Wednesday, June 9, 2010

Drop the Needle: Death #1

TITLE: Sacrifice
GENRE: Paranormal Romance

The tragedy below leads a college president to lock himself away from his magic community with his wife's ghost soul, but when his community faces genocide their love will be forever broken. Her soul ripped apart by the only ones that can--the lovers themselves.

From darkness, voices cried out in agony and denial. Bodies were laid out on central campus in rough rows, while the explosion's fires still burned behind them. Temporary floodlights came on in sudden bright flashes, the carnage clearly revealed in their harsh glare. Shrouded with sheets, towels, coats--anything to cover their faces, their forms, anything that offered a modicum of respect and privacy.

A body covered by a firefighter's coat was carried by and the workers placed it on the ground. A hand fell out lifeless from beneath the coat. I crossed to the body, knelt beside it. The hand stained with bright fluorescent pink, the hand of my most brilliant student, the hand I had denied magically to wash clean this afternoon. The hand I left as a physical reminder for caution against over reaching his young abilities, having foolishly put my lab and his peers in danger.

I forced my lungs to move in and out, as I sat back on my heels. A generation of excellence was gone. My jaws clinched tight in anger. I leaned down, stroked the hand with tender care, and then muttered a Latin phrase, and the pink changed to white. It was all I could do for him now.

Our world had changed forever and soon the parents would arrive. I could not imagine what I would say to them.

9 comments:

  1. The most impactful part was where the carnage became very personal--when the piece zoomed in on the one student and what he had meant to the teacher.

    The rest felt a little distant/passive at times ("a body...was carried"), but overall I think it resonates.

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  2. You've got a powerful scene in the making. Maybe just switch out some of the weak verbs and passive sentence structure to add impact.

    Instead of: Temporary floodlights came on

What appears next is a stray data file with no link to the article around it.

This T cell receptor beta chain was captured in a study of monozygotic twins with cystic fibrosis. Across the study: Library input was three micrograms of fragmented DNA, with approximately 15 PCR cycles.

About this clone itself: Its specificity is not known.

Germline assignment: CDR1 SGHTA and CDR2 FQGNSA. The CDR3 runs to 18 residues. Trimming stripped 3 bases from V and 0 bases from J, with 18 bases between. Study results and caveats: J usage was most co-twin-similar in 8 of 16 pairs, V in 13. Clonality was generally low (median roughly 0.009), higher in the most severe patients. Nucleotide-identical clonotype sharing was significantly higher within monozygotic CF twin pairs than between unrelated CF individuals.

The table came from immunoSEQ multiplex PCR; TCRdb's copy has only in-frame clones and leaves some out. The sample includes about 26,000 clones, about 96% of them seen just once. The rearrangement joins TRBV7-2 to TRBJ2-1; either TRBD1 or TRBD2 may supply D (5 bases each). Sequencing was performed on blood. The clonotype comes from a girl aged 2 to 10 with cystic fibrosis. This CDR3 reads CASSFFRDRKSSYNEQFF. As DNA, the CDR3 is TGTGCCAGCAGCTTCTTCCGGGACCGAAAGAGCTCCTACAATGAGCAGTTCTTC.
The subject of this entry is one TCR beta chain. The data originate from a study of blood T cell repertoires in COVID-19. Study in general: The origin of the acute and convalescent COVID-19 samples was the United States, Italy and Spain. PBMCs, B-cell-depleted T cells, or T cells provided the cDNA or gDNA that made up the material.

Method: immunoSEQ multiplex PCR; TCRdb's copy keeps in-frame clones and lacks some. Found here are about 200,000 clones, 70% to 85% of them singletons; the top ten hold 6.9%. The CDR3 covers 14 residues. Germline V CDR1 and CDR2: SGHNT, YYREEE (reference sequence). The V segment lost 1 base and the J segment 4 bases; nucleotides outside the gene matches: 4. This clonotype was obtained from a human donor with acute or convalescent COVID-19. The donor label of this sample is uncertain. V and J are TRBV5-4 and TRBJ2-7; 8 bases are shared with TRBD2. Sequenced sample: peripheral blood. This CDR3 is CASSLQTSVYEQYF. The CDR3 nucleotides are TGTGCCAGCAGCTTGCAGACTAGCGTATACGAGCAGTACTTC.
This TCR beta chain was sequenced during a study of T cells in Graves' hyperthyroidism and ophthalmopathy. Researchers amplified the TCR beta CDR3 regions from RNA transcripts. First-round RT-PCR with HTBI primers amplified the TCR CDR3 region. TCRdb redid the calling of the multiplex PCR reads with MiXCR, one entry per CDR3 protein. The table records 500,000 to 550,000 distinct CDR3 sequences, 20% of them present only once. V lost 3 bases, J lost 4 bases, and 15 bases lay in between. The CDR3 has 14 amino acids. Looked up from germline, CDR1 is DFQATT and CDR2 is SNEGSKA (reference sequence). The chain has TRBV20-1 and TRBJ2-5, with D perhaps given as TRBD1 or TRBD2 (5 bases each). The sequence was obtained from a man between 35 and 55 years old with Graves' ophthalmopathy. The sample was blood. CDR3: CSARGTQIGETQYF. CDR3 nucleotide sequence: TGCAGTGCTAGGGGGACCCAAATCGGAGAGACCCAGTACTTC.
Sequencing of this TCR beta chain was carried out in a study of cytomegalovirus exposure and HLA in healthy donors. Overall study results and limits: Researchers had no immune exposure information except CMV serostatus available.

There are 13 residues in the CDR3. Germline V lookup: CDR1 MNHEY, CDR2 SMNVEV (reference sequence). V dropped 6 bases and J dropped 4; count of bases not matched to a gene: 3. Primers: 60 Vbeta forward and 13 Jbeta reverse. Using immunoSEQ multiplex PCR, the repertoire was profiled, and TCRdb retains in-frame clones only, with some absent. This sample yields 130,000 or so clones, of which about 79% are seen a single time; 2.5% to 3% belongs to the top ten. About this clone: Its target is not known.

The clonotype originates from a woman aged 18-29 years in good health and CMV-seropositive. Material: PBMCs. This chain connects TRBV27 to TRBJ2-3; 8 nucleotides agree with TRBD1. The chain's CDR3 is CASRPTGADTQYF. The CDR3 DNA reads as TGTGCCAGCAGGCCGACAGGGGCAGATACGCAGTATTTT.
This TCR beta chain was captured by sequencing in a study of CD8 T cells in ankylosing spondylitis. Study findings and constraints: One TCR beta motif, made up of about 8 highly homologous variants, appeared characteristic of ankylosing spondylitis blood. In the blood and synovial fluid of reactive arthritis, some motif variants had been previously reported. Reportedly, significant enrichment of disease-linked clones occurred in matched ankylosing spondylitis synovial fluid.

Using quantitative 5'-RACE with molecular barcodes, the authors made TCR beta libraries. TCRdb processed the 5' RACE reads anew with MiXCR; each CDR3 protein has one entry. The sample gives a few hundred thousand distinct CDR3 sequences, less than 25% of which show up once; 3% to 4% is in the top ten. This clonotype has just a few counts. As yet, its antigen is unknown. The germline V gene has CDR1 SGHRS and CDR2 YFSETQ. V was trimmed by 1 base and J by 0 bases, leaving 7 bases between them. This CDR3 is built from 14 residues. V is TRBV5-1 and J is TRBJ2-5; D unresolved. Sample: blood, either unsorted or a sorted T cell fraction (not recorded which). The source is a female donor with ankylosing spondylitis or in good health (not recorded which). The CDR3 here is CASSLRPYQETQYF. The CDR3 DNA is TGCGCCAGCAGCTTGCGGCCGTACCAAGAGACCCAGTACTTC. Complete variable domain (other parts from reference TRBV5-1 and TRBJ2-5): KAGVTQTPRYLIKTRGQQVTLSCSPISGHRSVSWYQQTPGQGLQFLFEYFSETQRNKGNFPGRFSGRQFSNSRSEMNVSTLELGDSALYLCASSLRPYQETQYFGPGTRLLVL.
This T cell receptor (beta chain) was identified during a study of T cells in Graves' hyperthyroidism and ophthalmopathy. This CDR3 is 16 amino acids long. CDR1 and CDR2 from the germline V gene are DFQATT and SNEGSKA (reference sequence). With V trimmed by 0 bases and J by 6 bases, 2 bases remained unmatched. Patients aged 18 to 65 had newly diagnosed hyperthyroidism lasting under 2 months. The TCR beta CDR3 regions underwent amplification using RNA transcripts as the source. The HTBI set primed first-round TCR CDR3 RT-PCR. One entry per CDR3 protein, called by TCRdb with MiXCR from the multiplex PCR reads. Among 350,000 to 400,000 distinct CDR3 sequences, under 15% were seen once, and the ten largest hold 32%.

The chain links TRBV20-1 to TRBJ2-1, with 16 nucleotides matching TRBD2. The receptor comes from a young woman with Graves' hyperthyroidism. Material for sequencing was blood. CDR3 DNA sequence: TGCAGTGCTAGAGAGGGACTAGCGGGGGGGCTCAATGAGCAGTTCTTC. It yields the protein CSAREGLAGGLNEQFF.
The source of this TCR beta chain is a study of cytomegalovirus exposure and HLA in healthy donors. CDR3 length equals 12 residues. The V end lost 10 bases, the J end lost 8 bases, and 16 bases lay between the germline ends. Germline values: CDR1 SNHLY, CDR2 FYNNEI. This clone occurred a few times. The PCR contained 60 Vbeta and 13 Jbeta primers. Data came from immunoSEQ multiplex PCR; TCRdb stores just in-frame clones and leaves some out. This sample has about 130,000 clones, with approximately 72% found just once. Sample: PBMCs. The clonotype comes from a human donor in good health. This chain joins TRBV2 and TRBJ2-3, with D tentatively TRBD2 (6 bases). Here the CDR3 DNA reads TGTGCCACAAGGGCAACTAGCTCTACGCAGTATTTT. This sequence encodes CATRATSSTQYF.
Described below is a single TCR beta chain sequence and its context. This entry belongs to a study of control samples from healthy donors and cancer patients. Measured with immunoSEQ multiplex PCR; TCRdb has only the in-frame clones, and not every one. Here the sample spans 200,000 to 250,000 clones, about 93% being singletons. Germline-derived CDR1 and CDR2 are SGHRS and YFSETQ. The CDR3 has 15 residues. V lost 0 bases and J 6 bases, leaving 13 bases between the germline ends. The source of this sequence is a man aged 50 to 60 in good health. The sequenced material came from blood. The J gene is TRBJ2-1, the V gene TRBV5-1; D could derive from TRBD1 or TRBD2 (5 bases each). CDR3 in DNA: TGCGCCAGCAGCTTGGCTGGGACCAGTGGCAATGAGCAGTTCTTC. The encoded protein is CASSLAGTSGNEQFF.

Try something like: Floodlights flared,

    Instead of: Bodies were laid out on

    Try something like: Bodies lined the campus lawn

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  3. Very sad scene, especially when the teacher finds the student. Good details really made the scene come alive: "temporary floodlights came on in sudden bright flashes", "body covered by a firefighter's coat."

    Using active voice could enhance it, I think--e.g.: "floodlights...revealing the carnage in their harsh glare", "workers carried a body...and placed it", "bright fluorescent pink stained the hand, the hand of my most..."

    The last sentence of the second paragraph feels a little awkward to me, but I don't personally care for the "..., having..." construction.

    Powerful ending paragraph! I'd love to hear what he/she said to the parents!

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  4. A very intense scene... goosebumps!
    I think it's great - so very close. I would shorten up the sentences to amp up the impact. You're definitely onto to something here.

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  5. I like the lead-in. Interesting. And the imagery of 'A hand fell out lifeless from beneath the coat.' Good action. But (and tell me if you did this on purpose) you use 'the hand' 'a hand' several times. It was a little much. To make it a little more tense you could shorten the length of the sentences, or maybe this is the 'let down' from the accident? In which case, ignore me =)

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  6. Gripping. I really enjoyed the paranormal aspect. The only suggestion I have is to tighten it a bit by removing excess adjectives. Just great.

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  7. By the end I wanted to read more. Shortening the sentences would increase the tension. Take care in the repetition of words as this slows the reader.

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  8. You can feel his sense of helplessness and failure to protect his students.

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  9. Excellent suggestions on the switch to active verbs. Have corrected.

    Kathryn, I did use 'hand' on purpose--as if it was all he could handle at the moment, rather than the face and body beneath the firefighter's coat. So many times? Perhaps that should be modified. Or perhaps I could include MC inability to think and see past the hand to his deceased student.

    Noticed my "lung moved in and out"line. arghh. obviously the lungs didn't go in and out, but instead forced air in and out. I fear when I cropped it down, I missed it. Same with 'put' which should have been placed.

    As always, authoress has incredible readers who really take their comments seriously, providing excellent guidance, avoiding the fro fro norms out in the world. Thank you, thank you, thank you!

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